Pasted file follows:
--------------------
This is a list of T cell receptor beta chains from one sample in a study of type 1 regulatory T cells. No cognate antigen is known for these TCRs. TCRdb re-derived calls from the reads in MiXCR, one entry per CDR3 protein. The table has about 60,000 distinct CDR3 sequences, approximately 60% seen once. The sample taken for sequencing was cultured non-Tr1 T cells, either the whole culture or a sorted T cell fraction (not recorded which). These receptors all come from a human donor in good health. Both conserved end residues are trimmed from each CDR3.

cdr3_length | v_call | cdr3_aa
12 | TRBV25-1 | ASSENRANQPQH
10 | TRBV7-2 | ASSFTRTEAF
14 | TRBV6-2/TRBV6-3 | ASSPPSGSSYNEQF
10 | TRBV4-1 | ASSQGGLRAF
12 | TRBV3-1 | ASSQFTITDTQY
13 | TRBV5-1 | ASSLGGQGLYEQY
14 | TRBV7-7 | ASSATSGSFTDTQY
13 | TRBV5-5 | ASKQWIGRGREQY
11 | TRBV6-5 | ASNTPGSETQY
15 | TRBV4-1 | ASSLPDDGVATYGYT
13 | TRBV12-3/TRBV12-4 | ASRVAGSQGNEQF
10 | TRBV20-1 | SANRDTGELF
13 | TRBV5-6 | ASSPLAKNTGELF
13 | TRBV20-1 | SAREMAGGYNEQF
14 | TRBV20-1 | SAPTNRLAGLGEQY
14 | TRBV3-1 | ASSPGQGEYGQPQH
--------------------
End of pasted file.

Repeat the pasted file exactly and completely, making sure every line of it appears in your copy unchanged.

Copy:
This is a list of T cell receptor beta chains from one sample in a study of type 1 regulatory T cells. No cognate antigen is known for these TCRs. TCRdb re-derived calls from the reads in MiXCR, one entry per CDR3 protein. The table has about 60,000 distinct CDR3 sequences, approximately 60% seen once. The sample taken for sequencing was cultured non-Tr1 T cells, either the whole culture or a sorted T cell fraction (not recorded which). These receptors all come from a human donor in good health. Both conserved end residues are trimmed from each CDR3.

cdr3_length | v_call | cdr3_aa
12 | TRBV25-1 | ASSENRANQPQH
10 | TRBV7-2 | ASSFTRTEAF
14 | TRBV6-2/TRBV6-3 | ASSPPSGSSYNEQF
10 | TRBV4-1 | ASSQGGLRAF
12 | TRBV3-1 | ASSQFTITDTQY
13 | TRBV5-1 | ASSLGGQGLYEQY
14 | TRBV7-7 | ASSATSGSFTDTQY
13 | TRBV5-5 | ASKQWIGRGREQY
11 | TRBV6-5 | ASNTPGSETQY
15 | TRBV4-1 | ASSLPDDGVATYGYT
13 | TRBV12-3/TRBV12-4 | ASRVAGSQGNEQF
10 | TRBV20-1 | SANRDTGELF
13 | TRBV5-6 | ASSPLAKNTGELF
13 | TRBV20-1 | SAREMAGGYNEQF
14 | TRBV20-1 | SAPTNRLAGLGEQY
14 | TRBV3-1 | ASSPGQGEYGQPQH